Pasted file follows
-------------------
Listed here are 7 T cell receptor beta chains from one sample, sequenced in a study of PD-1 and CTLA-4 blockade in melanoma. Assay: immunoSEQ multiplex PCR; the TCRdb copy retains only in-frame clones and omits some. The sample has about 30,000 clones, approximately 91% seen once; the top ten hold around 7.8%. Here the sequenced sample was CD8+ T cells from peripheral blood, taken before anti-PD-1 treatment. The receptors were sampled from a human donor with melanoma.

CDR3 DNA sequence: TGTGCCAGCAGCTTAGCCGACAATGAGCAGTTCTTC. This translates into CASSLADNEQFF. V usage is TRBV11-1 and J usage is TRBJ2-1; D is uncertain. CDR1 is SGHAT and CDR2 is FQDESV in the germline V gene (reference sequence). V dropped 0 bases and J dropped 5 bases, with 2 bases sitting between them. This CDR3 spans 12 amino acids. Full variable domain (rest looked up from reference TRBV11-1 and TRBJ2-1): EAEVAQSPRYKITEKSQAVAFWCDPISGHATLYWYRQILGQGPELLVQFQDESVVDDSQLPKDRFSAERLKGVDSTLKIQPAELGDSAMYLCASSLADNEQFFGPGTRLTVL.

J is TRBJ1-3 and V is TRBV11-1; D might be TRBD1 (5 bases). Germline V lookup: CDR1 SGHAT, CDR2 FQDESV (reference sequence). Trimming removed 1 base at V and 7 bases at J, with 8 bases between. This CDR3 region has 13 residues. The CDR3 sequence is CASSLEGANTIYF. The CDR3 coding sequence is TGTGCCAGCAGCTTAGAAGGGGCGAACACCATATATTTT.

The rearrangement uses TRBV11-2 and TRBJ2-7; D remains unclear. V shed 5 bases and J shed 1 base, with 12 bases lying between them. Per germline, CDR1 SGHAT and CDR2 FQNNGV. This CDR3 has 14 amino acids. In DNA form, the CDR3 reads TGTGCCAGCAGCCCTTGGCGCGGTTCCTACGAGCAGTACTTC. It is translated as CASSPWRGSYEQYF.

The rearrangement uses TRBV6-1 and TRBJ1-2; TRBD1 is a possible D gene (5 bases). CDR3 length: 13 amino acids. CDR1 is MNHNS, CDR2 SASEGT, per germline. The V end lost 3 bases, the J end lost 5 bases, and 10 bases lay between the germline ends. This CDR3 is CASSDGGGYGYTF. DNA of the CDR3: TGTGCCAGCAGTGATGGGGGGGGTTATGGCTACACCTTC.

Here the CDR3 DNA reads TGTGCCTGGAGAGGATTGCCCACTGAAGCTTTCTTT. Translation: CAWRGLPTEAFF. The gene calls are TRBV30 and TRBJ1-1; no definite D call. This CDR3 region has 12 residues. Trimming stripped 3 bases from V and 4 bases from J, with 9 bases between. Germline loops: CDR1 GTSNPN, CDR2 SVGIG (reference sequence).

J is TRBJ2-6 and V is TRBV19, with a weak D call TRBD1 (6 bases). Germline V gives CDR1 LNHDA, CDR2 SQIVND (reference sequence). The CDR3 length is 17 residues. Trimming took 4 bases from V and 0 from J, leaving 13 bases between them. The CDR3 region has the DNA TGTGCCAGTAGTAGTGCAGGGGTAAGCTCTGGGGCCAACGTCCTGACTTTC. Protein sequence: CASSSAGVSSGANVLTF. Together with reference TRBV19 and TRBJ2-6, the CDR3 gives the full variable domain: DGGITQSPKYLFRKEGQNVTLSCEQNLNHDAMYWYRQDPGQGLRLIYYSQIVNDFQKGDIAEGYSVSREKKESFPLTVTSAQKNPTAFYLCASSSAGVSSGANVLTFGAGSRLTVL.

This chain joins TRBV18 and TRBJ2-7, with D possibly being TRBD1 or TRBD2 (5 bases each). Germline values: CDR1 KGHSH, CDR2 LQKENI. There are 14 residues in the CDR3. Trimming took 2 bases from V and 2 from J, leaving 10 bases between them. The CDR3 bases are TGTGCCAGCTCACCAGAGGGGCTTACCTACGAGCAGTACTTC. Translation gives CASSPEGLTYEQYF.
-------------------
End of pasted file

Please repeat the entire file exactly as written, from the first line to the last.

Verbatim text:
Listed here are 7 T cell receptor beta chains from one sample, sequenced in a study of PD-1 and CTLA-4 blockade in melanoma. Assay: immunoSEQ multiplex PCR; the TCRdb copy retains only in-frame clones and omits some. The sample has about 30,000 clones, approximately 91% seen once; the top ten hold around 7.8%. Here the sequenced sample was CD8+ T cells from peripheral blood, taken before anti-PD-1 treatment. The receptors were sampled from a human donor with melanoma.

CDR3 DNA sequence: TGTGCCAGCAGCTTAGCCGACAATGAGCAGTTCTTC. This translates into CASSLADNEQFF. V usage is TRBV11-1 and J usage is TRBJ2-1; D is uncertain. CDR1 is SGHAT and CDR2 is FQDESV in the germline V gene (reference sequence). V dropped 0 bases and J dropped 5 bases, with 2 bases sitting between them. This CDR3 spans 12 amino acids. Full variable domain (rest looked up from reference TRBV11-1 and TRBJ2-1): EAEVAQSPRYKITEKSQAVAFWCDPISGHATLYWYRQILGQGPELLVQFQDESVVDDSQLPKDRFSAERLKGVDSTLKIQPAELGDSAMYLCASSLADNEQFFGPGTRLTVL.

J is TRBJ1-3 and V is TRBV11-1; D might be TRBD1 (5 bases). Germline V lookup: CDR1 SGHAT, CDR2 FQDESV (reference sequence). Trimming removed 1 base at V and 7 bases at J, with 8 bases between. This CDR3 region has 13 residues. The CDR3 sequence is CASSLEGANTIYF. The CDR3 coding sequence is TGTGCCAGCAGCTTAGAAGGGGCGAACACCATATATTTT.

The rearrangement uses TRBV11-2 and TRBJ2-7; D remains unclear. V shed 5 bases and J shed 1 base, with 12 bases lying between them. Per germline, CDR1 SGHAT and CDR2 FQNNGV. This CDR3 has 14 amino acids. In DNA form, the CDR3 reads TGTGCCAGCAGCCCTTGGCGCGGTTCCTACGAGCAGTACTTC. It is translated as CASSPWRGSYEQYF.

The rearrangement uses TRBV6-1 and TRBJ1-2; TRBD1 is a possible D gene (5 bases). CDR3 length: 13 amino acids. CDR1 is MNHNS, CDR2 SASEGT, per germline. The V end lost 3 bases, the J end lost 5 bases, and 10 bases lay between the germline ends. This CDR3 is CASSDGGGYGYTF. DNA of the CDR3: TGTGCCAGCAGTGATGGGGGGGGTTATGGCTACACCTTC.

Here the CDR3 DNA reads TGTGCCTGGAGAGGATTGCCCACTGAAGCTTTCTTT. Translation: CAWRGLPTEAFF. The gene calls are TRBV30 and TRBJ1-1; no definite D call. This CDR3 region has 12 residues. Trimming stripped 3 bases from V and 4 bases from J, with 9 bases between. Germline loops: CDR1 GTSNPN, CDR2 SVGIG (reference sequence).

J is TRBJ2-6 and V is TRBV19, with a weak D call TRBD1 (6 bases). Germline V gives CDR1 LNHDA, CDR2 SQIVND (reference sequence). The CDR3 length is 17 residues. Trimming took 4 bases from V and 0 from J, leaving 13 bases between them. The CDR3 region has the DNA TGTGCCAGTAGTAGTGCAGGGGTAAGCTCTGGGGCCAACGTCCTGACTTTC. Protein sequence: CASSSAGVSSGANVLTF. Together with reference TRBV19 and TRBJ2-6, the CDR3 gives the full variable domain: DGGITQSPKYLFRKEGQNVTLSCEQNLNHDAMYWYRQDPGQGLRLIYYSQIVNDFQKGDIAEGYSVSREKKESFPLTVTSAQKNPTAFYLCASSSAGVSSGANVLTFGAGSRLTVL.

This chain joins TRBV18 and TRBJ2-7, with D possibly being TRBD1 or TRBD2 (5 bases each). Germline values: CDR1 KGHSH, CDR2 LQKENI. There are 14 residues in the CDR3. Trimming took 2 bases from V and 2 from J, leaving 10 bases between them. The CDR3 bases are TGTGCCAGCTCACCAGAGGGGCTTACCTACGAGCAGTACTTC. Translation gives CASSPEGLTYEQYF.